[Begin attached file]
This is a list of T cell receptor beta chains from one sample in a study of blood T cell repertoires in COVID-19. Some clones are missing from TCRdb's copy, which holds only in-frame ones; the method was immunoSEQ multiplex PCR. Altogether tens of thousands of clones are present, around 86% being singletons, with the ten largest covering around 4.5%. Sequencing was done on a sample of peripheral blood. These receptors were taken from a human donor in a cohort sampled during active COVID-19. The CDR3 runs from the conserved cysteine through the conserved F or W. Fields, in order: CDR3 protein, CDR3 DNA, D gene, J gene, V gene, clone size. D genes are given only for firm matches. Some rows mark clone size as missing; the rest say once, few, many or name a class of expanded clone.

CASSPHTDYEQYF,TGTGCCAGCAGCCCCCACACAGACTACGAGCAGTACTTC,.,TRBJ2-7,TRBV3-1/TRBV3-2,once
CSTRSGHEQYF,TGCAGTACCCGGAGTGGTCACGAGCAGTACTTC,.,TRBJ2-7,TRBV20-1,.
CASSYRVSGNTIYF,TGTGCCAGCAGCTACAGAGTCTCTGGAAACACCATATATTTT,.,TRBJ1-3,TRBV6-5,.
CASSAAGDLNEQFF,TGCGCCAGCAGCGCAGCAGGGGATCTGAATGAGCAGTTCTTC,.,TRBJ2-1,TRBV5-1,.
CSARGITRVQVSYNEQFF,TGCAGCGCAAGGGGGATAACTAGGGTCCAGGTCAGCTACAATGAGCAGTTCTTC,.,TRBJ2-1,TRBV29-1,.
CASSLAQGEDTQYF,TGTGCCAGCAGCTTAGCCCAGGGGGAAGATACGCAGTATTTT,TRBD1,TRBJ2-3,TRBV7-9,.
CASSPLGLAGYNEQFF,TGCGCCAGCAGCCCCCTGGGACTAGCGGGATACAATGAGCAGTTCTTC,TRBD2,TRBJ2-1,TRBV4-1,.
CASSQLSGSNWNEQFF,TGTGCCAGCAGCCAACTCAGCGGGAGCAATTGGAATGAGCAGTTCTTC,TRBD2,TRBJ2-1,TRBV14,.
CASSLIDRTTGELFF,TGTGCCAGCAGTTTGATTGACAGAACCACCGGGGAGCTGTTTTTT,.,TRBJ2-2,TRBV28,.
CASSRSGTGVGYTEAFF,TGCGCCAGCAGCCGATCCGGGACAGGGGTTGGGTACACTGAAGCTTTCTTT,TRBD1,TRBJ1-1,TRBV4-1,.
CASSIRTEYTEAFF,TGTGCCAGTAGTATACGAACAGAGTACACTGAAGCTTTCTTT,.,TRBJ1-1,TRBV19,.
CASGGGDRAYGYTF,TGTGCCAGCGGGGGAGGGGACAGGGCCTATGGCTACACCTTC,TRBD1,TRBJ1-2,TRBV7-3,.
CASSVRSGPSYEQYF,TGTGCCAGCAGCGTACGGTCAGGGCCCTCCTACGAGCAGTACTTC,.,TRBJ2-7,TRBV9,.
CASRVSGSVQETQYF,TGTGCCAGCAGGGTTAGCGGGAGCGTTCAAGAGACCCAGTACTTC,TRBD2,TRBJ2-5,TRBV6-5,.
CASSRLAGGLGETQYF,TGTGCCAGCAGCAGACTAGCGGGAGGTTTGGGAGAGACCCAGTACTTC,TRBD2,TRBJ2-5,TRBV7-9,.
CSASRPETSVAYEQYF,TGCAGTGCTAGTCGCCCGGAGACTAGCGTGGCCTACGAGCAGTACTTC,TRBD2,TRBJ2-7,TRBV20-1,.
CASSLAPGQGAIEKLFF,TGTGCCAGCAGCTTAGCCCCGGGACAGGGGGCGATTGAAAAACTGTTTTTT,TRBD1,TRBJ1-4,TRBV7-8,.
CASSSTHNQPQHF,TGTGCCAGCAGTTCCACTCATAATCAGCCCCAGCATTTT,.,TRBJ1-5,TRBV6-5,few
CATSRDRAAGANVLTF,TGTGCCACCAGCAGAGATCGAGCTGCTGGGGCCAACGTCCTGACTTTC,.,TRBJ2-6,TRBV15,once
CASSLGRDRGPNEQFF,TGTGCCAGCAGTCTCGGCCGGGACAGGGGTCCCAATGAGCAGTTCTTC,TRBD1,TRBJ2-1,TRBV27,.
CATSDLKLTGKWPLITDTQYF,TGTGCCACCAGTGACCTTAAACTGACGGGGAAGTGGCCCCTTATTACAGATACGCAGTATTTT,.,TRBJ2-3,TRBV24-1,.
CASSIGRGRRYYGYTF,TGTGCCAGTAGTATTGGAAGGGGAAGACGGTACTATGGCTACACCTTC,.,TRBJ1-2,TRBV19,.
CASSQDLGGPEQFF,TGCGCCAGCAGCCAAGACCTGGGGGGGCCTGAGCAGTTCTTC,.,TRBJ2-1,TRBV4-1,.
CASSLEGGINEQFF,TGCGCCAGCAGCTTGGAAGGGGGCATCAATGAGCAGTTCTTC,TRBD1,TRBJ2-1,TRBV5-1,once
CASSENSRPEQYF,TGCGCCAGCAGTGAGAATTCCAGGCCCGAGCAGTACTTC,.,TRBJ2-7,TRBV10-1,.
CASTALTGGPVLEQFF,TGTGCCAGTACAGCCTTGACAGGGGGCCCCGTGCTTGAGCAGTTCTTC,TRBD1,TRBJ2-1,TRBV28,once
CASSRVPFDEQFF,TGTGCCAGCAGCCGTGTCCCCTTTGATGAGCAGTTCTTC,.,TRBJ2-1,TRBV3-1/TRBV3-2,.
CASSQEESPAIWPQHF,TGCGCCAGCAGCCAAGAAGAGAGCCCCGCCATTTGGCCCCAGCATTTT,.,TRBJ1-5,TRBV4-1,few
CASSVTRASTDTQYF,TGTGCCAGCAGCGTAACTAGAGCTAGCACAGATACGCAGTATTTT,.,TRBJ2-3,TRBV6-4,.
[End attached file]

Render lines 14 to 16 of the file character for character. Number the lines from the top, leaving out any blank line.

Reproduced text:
CASSVRSGPSYEQYF,TGTGCCAGCAGCGTACGGTCAGGGCCCTCCTACGAGCAGTACTTC,.,TRBJ2-7,TRBV9,.
CASRVSGSVQETQYF,TGTGCCAGCAGGGTTAGCGGGAGCGTTCAAGAGACCCAGTACTTC,TRBD2,TRBJ2-5,TRBV6-5,.
CASSRLAGGLGETQYF,TGTGCCAGCAGCAGACTAGCGGGAGGTTTGGGAGAGACCCAGTACTTC,TRBD2,TRBJ2-5,TRBV7-9,.